Recently, others and we reported on mouse models to study ZIKV infection. In these mice, high viral loads were not only detected in the brain and spinal cord but also in the kidney, spleen, liver and testes [16–18]. The dynamics of ZIKV infection, replication and shedding have also been studied in pregnant ZIKV-infected rhesus and cynomolgus macaques [19–21]. ZIKV RNA was detected in the fetal brain and liver, in the placenta and in the maternal brain, eyes, liver and spleen upon delivery . Furthermore, elevated alanine aminotransferase (ALT) and aspartate aminotransferase (AST) levels were detected in the blood of ZIKV-infected macaques, indicating liver damage . Of note, a case report published in 1954 described the occurrence of liver damage and jaundice in two patients with elevated ZIKV antibodies . Interestingly, the association between ZIKV infection and liver injury was also demonstrated in a more recent case report in 2017. Both, ALT and AST levels were significantly increased and blood coagulation parameters were remarkably altered . However, to the best of our knowledge, there are no reports of any experimental demonstration of ZIKV replication in human hepatocytes.
Both dengue virus (DENV) and yellow fever virus (YFV), which together with ZIKV belong to the family of the Flaviviridae, are known to infect human hepatocytes [25–27]. Unfortunately, research into the permissiveness of human hepatocytes for ZIKV is complicated by the fact that the availability of primary human hepatocytes (PHHs) is limited and that they rapidly dedifferentiate in culture, losing their hepatocyte characteristics [28,29]. Others and we previously demonstrated that human pluripotent stem cell (hPSC)-derived hepatocyte-like cells (HLCs) support the complete replication cycle of hepatotropic viruses, including hepatitis E virus (HEV) , hepatitis B virus (HBV) [31–33], hepatitis C virus (HCV) [34–37] and DENV . Given the fact that ZIKV can infect hepatocytes in mice and non-human primates, and the fact that other Flaviviridae are known to infect human hepatocytes, we here explored whether hPSC-HLCs are susceptible to ZIKV infection and, hence, could be used as a model to test antiviral approaches for ZIKV. We demonstrate that hPSC-HLCs as well as hepatoma cell line Huh7 support the complete ZIKV life cycle, including entry, replication and production of infectious virions. Interestingly, we also observed a significant difference, both in the innate immune response mounted against ZIKV in the two models, and in drug sensitivity of ZIKV replication.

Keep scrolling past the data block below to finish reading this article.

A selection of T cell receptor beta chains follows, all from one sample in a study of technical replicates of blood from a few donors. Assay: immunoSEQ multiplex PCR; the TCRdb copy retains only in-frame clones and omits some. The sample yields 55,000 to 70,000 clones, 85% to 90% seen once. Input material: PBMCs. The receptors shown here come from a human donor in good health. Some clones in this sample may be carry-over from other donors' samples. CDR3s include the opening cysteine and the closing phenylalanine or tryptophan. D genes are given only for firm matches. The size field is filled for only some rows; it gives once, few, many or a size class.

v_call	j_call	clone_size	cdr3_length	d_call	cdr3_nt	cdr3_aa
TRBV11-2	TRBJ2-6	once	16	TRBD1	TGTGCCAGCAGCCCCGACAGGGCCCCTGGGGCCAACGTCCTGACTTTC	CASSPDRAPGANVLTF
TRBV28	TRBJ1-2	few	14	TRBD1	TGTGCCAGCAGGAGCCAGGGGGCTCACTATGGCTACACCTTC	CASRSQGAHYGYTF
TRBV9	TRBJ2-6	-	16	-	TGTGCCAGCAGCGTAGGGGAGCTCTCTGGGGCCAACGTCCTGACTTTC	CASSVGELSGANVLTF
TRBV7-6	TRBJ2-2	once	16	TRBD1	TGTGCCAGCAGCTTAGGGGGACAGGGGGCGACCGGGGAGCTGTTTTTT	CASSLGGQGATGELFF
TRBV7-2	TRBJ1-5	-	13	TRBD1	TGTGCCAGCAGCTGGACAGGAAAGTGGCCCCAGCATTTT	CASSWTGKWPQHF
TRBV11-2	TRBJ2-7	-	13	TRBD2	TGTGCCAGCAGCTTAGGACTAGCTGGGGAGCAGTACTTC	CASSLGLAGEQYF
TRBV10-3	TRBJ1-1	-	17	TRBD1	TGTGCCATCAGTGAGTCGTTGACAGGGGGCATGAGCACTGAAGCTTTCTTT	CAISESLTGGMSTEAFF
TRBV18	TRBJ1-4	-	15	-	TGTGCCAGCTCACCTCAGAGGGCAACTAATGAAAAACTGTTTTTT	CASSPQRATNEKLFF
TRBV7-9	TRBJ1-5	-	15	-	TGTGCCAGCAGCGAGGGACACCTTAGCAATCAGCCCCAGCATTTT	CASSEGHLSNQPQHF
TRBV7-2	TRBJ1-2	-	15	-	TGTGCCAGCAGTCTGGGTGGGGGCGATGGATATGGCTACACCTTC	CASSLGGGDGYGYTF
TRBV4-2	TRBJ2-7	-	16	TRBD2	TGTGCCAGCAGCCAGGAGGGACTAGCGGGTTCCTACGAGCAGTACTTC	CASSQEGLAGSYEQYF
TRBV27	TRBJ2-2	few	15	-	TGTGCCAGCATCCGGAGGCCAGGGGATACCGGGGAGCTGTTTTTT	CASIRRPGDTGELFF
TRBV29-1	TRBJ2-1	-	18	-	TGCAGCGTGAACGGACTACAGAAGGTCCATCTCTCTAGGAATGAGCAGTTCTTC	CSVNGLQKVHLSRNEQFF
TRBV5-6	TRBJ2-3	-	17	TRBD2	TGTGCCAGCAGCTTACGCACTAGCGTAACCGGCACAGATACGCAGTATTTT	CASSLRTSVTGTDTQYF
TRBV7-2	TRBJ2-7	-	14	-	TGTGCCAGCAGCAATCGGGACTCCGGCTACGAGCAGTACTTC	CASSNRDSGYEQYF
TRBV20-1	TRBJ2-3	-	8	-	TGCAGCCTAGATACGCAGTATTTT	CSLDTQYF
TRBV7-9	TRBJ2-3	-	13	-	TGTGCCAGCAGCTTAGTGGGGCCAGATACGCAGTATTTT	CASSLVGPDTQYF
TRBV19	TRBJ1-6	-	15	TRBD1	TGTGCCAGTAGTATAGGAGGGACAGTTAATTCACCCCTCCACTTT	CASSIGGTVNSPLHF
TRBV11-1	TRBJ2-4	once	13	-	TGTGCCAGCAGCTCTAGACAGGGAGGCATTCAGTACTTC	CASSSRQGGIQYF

Materials and methods
The human embryonic stem cell (hESC) line H9 and the hiPSC line were purchased from WiCell Research Institute (Madison, US) and Sigma-Aldrich (Saint Louis, MO), respectively. Both hPSC lines were maintained on human matrigel (BD Biosciences, San Jose, CA) coated plates in E8 Flex medium (Gibco) in a humidified 5% CO2 incubator at 37°C. hPSCs were differentiated towards HLCs following a previously published 20-day differentiation protocol with minor adjustments [30,39]: namely, dimethyl sulfoxide (DMSO) at a concentration of 0.6% was added from day 0 until day 12 and increased to 2% from day 12 of differentiation onwards until the end of the hepatocyte differentiation. The human hepatoma cell lines Huh7 (kindly provided by Ralf Bartenschlager, University of Heidelberg, Germany) and Huh7.5 (ATCC, Virginia, US) were maintained in Dulbecco’s modified Eagle’s medium (DMEM) (Gibco) supplemented with 10% fetal bovine serum (FBS) (Gibco), 1% non-essential amino acids (NEAA) (Gibco) and 1% penicillin-streptomycin in a humidified 5% CO2 incubator at 37°C.
Infections were performed using the ZIKV strain MR766 (Rhesus/1947/Uganda) (obtained from the European Virus Archive (EVA)) and the PRVABC59 clinical isolate (obtained from the World Reference Center for Emerging Viruses and Arboviruses (WRCEVA), through the University of Texas Medical Branch (UTMB) at Galveston, USA). Viral stocks were generated as previously described .